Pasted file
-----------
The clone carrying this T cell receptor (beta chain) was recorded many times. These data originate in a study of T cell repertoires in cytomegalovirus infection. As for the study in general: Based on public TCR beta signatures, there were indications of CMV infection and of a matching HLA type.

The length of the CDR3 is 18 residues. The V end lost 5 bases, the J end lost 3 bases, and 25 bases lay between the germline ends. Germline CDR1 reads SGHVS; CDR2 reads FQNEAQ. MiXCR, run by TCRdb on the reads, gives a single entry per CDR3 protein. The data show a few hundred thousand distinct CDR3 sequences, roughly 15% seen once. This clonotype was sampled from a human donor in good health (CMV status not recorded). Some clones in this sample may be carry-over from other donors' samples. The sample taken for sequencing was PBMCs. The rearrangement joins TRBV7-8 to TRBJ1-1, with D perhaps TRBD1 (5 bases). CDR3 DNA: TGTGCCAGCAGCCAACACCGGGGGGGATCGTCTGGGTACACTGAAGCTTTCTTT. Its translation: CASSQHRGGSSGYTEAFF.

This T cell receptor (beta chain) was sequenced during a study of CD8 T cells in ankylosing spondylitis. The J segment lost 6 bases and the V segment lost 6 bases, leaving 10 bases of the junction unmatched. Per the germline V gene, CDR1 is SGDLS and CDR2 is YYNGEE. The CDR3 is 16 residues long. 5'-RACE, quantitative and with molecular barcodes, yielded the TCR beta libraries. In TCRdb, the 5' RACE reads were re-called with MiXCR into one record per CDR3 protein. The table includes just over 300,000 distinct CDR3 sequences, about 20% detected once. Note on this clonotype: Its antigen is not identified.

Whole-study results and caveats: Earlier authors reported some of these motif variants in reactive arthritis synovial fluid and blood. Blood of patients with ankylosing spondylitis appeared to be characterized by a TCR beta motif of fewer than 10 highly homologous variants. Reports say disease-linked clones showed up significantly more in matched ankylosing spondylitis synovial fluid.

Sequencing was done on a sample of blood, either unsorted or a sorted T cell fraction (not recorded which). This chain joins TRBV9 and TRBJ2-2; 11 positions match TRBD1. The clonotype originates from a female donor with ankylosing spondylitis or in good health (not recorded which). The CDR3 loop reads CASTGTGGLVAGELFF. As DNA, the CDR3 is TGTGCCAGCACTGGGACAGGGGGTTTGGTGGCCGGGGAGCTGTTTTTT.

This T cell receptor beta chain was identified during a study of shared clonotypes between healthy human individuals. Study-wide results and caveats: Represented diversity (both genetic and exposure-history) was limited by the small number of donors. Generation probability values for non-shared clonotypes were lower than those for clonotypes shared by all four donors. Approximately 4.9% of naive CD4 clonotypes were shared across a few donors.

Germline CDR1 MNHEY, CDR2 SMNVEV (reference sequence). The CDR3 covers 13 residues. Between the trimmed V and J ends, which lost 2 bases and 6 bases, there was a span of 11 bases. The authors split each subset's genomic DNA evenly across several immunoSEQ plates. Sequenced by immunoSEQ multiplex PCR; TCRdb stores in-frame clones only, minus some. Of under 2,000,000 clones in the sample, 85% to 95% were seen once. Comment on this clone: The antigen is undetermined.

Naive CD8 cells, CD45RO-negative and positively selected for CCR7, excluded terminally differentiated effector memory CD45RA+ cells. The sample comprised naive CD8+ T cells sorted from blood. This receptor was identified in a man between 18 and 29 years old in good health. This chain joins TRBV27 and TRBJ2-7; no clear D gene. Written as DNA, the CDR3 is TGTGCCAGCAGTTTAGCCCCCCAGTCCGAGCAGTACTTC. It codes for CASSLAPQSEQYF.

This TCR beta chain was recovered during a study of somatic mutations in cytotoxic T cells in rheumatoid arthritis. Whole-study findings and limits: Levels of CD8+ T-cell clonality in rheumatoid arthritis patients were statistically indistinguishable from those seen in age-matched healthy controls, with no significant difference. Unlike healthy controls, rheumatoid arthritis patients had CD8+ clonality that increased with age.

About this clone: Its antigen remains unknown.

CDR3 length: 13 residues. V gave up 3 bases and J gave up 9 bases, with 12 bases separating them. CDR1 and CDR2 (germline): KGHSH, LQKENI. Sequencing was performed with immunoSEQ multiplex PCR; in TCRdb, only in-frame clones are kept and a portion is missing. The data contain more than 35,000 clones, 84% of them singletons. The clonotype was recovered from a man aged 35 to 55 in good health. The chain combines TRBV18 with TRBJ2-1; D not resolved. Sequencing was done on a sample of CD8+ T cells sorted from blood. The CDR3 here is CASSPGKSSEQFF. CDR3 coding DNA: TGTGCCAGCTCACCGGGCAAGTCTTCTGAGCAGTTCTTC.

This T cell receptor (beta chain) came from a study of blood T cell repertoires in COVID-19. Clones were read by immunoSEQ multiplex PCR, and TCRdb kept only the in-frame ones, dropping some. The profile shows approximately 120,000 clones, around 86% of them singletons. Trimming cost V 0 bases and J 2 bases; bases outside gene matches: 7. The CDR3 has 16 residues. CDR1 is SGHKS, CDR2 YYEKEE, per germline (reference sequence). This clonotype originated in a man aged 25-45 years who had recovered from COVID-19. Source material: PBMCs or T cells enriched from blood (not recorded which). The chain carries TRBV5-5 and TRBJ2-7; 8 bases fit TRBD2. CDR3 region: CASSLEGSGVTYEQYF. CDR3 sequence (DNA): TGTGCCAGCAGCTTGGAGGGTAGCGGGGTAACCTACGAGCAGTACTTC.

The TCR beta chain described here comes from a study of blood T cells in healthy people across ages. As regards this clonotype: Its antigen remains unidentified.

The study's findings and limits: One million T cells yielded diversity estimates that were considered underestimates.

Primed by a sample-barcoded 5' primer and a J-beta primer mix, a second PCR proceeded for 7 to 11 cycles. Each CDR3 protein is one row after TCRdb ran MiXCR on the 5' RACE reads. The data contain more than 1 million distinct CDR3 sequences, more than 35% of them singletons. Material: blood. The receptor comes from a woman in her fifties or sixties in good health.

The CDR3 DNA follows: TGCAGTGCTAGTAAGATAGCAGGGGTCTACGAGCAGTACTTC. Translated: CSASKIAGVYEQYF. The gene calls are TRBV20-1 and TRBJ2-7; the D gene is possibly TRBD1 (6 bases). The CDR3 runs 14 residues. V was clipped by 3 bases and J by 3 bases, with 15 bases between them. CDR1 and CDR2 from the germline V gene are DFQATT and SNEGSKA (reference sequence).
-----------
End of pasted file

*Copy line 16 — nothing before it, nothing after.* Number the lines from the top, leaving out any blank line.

The CDR3 DNA follows: TGCAGTGCTAGTAAGATAGCAGGGGTCTACGAGCAGTACTTC. Translated: CSASKIAGVYEQYF. The gene calls are TRBV20-1 and TRBJ2-7; the D gene is possibly TRBD1 (6 bases). The CDR3 runs 14 residues. V was clipped by 3 bases and J by 3 bases, with 15 bases between them. CDR1 and CDR2 from the germline V gene are DFQATT and SNEGSKA (reference sequence).